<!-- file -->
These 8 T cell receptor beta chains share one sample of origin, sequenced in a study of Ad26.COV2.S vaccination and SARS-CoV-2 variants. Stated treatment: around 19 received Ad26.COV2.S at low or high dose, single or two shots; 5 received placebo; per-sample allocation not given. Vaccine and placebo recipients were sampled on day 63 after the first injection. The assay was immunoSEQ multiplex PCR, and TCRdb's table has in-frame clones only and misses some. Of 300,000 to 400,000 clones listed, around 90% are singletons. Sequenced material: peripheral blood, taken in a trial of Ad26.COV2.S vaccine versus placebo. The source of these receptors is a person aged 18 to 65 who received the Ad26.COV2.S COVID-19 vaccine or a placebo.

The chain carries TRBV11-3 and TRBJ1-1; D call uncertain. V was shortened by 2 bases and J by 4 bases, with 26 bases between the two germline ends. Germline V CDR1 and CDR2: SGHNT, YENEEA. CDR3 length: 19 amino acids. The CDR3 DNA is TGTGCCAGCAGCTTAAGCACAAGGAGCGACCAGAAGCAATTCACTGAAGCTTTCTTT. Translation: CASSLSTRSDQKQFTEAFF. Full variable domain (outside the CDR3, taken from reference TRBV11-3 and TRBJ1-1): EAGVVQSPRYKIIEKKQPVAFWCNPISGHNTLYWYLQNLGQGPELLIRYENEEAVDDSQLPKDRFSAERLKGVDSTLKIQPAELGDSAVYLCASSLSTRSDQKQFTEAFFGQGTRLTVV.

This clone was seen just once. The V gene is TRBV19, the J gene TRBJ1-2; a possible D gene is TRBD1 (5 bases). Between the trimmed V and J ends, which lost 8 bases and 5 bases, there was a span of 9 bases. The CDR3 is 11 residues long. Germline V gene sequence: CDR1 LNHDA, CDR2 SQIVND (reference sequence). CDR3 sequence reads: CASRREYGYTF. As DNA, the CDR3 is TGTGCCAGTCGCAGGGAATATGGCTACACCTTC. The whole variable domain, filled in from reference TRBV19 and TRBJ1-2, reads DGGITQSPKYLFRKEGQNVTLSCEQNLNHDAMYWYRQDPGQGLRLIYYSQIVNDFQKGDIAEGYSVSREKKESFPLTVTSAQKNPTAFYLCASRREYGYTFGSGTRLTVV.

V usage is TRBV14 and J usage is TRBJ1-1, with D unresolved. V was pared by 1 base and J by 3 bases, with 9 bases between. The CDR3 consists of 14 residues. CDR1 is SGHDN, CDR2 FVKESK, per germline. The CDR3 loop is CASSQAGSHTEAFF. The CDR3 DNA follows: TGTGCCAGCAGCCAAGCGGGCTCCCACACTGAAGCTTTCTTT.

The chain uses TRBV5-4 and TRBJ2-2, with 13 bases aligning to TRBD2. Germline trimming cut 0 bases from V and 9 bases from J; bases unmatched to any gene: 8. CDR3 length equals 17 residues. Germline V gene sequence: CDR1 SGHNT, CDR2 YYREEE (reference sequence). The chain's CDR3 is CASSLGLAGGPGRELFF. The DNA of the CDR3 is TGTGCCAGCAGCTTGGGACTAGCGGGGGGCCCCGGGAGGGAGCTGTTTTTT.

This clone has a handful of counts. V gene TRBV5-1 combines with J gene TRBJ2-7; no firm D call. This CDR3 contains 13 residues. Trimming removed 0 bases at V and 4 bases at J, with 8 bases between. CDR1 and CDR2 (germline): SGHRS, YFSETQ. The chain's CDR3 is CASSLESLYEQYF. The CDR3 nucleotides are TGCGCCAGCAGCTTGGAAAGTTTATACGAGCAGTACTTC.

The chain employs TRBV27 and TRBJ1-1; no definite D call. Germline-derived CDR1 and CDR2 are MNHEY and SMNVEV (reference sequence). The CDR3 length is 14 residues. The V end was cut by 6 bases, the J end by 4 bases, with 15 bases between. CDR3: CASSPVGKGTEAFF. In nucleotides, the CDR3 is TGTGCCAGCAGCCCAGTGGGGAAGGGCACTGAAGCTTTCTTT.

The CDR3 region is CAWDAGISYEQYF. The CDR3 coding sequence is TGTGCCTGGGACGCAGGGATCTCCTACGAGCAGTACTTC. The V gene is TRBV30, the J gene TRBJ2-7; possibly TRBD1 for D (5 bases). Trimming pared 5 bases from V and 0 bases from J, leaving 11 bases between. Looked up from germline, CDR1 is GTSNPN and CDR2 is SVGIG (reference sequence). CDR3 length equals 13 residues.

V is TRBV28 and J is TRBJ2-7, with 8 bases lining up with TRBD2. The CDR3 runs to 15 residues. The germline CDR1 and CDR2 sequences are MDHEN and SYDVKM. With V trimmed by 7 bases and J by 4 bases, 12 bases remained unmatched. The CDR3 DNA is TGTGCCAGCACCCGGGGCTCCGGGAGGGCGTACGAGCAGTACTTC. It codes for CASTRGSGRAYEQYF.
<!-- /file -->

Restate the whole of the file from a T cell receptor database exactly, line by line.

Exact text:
These 8 T cell receptor beta chains share one sample of origin, sequenced in a study of Ad26.COV2.S vaccination and SARS-CoV-2 variants. Stated treatment: around 19 received Ad26.COV2.S at low or high dose, single or two shots; 5 received placebo; per-sample allocation not given. Vaccine and placebo recipients were sampled on day 63 after the first injection. The assay was immunoSEQ multiplex PCR, and TCRdb's table has in-frame clones only and misses some. Of 300,000 to 400,000 clones listed, around 90% are singletons. Sequenced material: peripheral blood, taken in a trial of Ad26.COV2.S vaccine versus placebo. The source of these receptors is a person aged 18 to 65 who received the Ad26.COV2.S COVID-19 vaccine or a placebo.

The chain carries TRBV11-3 and TRBJ1-1; D call uncertain. V was shortened by 2 bases and J by 4 bases, with 26 bases between the two germline ends. Germline V CDR1 and CDR2: SGHNT, YENEEA. CDR3 length: 19 amino acids. The CDR3 DNA is TGTGCCAGCAGCTTAAGCACAAGGAGCGACCAGAAGCAATTCACTGAAGCTTTCTTT. Translation: CASSLSTRSDQKQFTEAFF. Full variable domain (outside the CDR3, taken from reference TRBV11-3 and TRBJ1-1): EAGVVQSPRYKIIEKKQPVAFWCNPISGHNTLYWYLQNLGQGPELLIRYENEEAVDDSQLPKDRFSAERLKGVDSTLKIQPAELGDSAVYLCASSLSTRSDQKQFTEAFFGQGTRLTVV.

This clone was seen just once. The V gene is TRBV19, the J gene TRBJ1-2; a possible D gene is TRBD1 (5 bases). Between the trimmed V and J ends, which lost 8 bases and 5 bases, there was a span of 9 bases. The CDR3 is 11 residues long. Germline V gene sequence: CDR1 LNHDA, CDR2 SQIVND (reference sequence). CDR3 sequence reads: CASRREYGYTF. As DNA, the CDR3 is TGTGCCAGTCGCAGGGAATATGGCTACACCTTC. The whole variable domain, filled in from reference TRBV19 and TRBJ1-2, reads DGGITQSPKYLFRKEGQNVTLSCEQNLNHDAMYWYRQDPGQGLRLIYYSQIVNDFQKGDIAEGYSVSREKKESFPLTVTSAQKNPTAFYLCASRREYGYTFGSGTRLTVV.

V usage is TRBV14 and J usage is TRBJ1-1, with D unresolved. V was pared by 1 base and J by 3 bases, with 9 bases between. The CDR3 consists of 14 residues. CDR1 is SGHDN, CDR2 FVKESK, per germline. The CDR3 loop is CASSQAGSHTEAFF. The CDR3 DNA follows: TGTGCCAGCAGCCAAGCGGGCTCCCACACTGAAGCTTTCTTT.

The chain uses TRBV5-4 and TRBJ2-2, with 13 bases aligning to TRBD2. Germline trimming cut 0 bases from V and 9 bases from J; bases unmatched to any gene: 8. CDR3 length equals 17 residues. Germline V gene sequence: CDR1 SGHNT, CDR2 YYREEE (reference sequence). The chain's CDR3 is CASSLGLAGGPGRELFF. The DNA of the CDR3 is TGTGCCAGCAGCTTGGGACTAGCGGGGGGCCCCGGGAGGGAGCTGTTTTTT.

This clone has a handful of counts. V gene TRBV5-1 combines with J gene TRBJ2-7; no firm D call. This CDR3 contains 13 residues. Trimming removed 0 bases at V and 4 bases at J, with 8 bases between. CDR1 and CDR2 (germline): SGHRS, YFSETQ. The chain's CDR3 is CASSLESLYEQYF. The CDR3 nucleotides are TGCGCCAGCAGCTTGGAAAGTTTATACGAGCAGTACTTC.

The chain employs TRBV27 and TRBJ1-1; no definite D call. Germline-derived CDR1 and CDR2 are MNHEY and SMNVEV (reference sequence). The CDR3 length is 14 residues. The V end was cut by 6 bases, the J end by 4 bases, with 15 bases between. CDR3: CASSPVGKGTEAFF. In nucleotides, the CDR3 is TGTGCCAGCAGCCCAGTGGGGAAGGGCACTGAAGCTTTCTTT.

The CDR3 region is CAWDAGISYEQYF. The CDR3 coding sequence is TGTGCCTGGGACGCAGGGATCTCCTACGAGCAGTACTTC. The V gene is TRBV30, the J gene TRBJ2-7; possibly TRBD1 for D (5 bases). Trimming pared 5 bases from V and 0 bases from J, leaving 11 bases between. Looked up from germline, CDR1 is GTSNPN and CDR2 is SVGIG (reference sequence). CDR3 length equals 13 residues.

V is TRBV28 and J is TRBJ2-7, with 8 bases lining up with TRBD2. The CDR3 runs to 15 residues. The germline CDR1 and CDR2 sequences are MDHEN and SYDVKM. With V trimmed by 7 bases and J by 4 bases, 12 bases remained unmatched. The CDR3 DNA is TGTGCCAGCACCCGGGGCTCCGGGAGGGCGTACGAGCAGTACTTC. It codes for CASTRGSGRAYEQYF.